Oklahoma City University President Robert Henry, one of the signers of the letter, said his university has students from more than 50 countries. They tend to be “very fine” students, he said, and many are pursuing degrees in areas the state needs.
Many of those students want to stay in the U.S. to work after graduation, he said, but they often can't because of visa issues. If those students had the chance to stay in the country after graduation, Oklahoma could reap economic benefits, he said.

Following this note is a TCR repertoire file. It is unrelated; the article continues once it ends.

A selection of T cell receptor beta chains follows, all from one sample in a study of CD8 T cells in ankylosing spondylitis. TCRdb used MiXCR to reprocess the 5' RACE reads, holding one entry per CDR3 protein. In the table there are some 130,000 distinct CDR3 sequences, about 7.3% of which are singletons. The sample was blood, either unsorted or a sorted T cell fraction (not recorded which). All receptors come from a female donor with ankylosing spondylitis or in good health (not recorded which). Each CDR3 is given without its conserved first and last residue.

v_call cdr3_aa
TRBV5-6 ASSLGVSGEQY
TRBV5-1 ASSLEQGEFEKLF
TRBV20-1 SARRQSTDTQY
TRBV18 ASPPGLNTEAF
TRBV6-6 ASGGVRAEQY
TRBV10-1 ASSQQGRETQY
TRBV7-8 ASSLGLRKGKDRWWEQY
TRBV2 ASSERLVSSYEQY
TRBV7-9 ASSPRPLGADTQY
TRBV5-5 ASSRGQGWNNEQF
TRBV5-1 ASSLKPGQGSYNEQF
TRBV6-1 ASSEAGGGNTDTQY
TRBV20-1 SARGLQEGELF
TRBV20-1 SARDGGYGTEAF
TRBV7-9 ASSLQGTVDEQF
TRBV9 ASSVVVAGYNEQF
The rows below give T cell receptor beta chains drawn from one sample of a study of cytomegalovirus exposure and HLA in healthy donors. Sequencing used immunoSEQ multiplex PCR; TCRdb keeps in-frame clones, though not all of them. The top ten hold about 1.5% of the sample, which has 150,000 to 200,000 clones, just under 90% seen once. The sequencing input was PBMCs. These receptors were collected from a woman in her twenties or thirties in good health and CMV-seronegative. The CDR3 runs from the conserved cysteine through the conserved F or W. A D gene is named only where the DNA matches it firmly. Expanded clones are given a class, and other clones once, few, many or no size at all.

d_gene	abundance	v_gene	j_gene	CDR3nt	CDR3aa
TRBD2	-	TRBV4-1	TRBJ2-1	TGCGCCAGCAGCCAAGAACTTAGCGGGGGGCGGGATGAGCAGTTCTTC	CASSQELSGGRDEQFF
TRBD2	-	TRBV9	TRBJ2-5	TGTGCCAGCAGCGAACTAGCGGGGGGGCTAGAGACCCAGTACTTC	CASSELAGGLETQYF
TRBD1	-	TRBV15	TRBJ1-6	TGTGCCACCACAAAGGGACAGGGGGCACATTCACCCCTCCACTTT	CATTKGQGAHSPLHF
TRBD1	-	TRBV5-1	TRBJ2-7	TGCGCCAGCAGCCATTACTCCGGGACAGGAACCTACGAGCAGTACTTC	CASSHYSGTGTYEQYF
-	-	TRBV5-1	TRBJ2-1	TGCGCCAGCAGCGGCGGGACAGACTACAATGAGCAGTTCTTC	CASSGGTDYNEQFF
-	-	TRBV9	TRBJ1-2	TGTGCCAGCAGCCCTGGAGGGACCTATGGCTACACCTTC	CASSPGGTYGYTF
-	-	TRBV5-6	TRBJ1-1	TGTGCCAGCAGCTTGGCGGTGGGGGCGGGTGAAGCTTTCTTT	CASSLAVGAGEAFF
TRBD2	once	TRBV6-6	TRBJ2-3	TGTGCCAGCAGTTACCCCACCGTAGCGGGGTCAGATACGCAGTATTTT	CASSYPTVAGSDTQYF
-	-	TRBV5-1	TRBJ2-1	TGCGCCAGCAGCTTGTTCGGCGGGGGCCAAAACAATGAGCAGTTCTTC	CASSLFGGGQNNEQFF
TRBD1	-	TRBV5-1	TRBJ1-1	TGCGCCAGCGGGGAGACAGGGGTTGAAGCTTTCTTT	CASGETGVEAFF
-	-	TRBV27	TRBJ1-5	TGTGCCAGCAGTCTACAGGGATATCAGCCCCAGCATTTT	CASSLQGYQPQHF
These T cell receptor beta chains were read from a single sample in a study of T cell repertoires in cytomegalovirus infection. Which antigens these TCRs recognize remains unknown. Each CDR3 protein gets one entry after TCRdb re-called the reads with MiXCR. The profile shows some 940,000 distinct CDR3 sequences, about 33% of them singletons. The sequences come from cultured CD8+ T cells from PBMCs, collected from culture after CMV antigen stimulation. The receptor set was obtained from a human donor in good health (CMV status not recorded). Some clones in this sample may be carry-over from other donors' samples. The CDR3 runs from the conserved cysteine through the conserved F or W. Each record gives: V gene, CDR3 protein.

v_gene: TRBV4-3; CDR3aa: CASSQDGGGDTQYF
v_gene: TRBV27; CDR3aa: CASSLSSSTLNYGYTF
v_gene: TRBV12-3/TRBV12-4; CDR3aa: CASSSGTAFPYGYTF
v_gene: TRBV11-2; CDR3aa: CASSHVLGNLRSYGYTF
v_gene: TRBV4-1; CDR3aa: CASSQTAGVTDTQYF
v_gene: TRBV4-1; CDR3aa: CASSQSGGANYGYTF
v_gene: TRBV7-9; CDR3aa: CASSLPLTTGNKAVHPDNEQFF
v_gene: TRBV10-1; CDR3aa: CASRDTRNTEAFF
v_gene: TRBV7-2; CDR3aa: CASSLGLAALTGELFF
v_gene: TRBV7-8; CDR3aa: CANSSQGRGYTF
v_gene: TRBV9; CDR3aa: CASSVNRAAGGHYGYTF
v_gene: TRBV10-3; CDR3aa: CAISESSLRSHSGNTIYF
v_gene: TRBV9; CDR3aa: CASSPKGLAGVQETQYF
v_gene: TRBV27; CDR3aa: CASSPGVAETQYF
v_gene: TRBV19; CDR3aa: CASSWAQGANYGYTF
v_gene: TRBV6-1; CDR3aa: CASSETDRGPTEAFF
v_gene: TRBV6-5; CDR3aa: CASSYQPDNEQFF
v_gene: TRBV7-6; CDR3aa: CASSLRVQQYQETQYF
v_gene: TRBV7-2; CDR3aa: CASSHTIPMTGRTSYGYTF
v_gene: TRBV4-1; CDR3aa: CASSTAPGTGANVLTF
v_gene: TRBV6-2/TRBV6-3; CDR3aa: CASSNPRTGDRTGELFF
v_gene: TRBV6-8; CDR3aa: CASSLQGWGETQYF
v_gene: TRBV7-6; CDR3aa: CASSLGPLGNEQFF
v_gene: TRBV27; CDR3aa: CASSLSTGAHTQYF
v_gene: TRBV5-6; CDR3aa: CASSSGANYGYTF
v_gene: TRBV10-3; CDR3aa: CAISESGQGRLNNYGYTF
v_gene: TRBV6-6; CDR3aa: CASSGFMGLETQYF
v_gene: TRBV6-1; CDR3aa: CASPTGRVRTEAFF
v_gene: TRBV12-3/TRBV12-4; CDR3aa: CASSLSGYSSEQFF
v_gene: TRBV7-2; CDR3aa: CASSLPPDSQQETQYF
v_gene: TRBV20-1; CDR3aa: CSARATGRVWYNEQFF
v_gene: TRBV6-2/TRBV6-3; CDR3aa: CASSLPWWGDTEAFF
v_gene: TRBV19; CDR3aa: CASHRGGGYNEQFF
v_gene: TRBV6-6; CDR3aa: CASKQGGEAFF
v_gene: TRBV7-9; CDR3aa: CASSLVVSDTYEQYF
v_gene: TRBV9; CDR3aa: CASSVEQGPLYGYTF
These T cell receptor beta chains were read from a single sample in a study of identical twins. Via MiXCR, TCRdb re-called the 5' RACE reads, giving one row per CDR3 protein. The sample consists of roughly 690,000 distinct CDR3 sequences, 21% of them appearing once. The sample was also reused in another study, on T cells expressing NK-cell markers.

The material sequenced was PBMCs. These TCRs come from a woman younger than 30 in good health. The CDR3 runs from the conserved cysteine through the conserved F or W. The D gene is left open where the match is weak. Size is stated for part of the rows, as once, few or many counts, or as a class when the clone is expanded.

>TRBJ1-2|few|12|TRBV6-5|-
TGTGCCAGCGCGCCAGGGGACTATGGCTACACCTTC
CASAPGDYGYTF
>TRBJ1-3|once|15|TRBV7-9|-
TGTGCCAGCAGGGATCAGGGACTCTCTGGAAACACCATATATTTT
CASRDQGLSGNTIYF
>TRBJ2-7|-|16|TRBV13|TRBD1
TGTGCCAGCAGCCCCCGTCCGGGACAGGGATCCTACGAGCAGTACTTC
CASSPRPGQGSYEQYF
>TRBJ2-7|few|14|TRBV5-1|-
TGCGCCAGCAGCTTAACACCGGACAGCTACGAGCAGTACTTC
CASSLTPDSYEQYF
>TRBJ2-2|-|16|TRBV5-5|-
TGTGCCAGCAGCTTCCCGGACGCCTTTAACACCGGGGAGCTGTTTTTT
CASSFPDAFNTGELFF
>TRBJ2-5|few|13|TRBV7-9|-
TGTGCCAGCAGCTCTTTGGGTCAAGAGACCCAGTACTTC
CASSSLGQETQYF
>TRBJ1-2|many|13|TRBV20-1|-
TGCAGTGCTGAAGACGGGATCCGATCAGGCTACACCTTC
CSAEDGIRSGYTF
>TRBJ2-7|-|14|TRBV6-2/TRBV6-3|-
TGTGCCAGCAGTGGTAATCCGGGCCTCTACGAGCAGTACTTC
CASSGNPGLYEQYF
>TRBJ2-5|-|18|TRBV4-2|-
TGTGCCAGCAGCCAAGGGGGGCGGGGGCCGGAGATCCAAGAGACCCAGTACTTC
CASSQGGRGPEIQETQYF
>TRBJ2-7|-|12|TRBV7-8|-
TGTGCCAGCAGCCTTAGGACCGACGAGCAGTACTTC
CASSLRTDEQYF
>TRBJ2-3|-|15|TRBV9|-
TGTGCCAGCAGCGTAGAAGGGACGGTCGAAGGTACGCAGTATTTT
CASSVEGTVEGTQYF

“This is not a partisan issue, by any means,” he said.
Oklahoma's higher education leaders weren't alone in that sentiment. Eight presidents from Utah universities and 19 Florida college and university chiefs released similar letters Thursday.
In July, heads of 90 Catholic universities released an open letter calling on all Catholic members of Congress to reach a compromise on the immigration issue.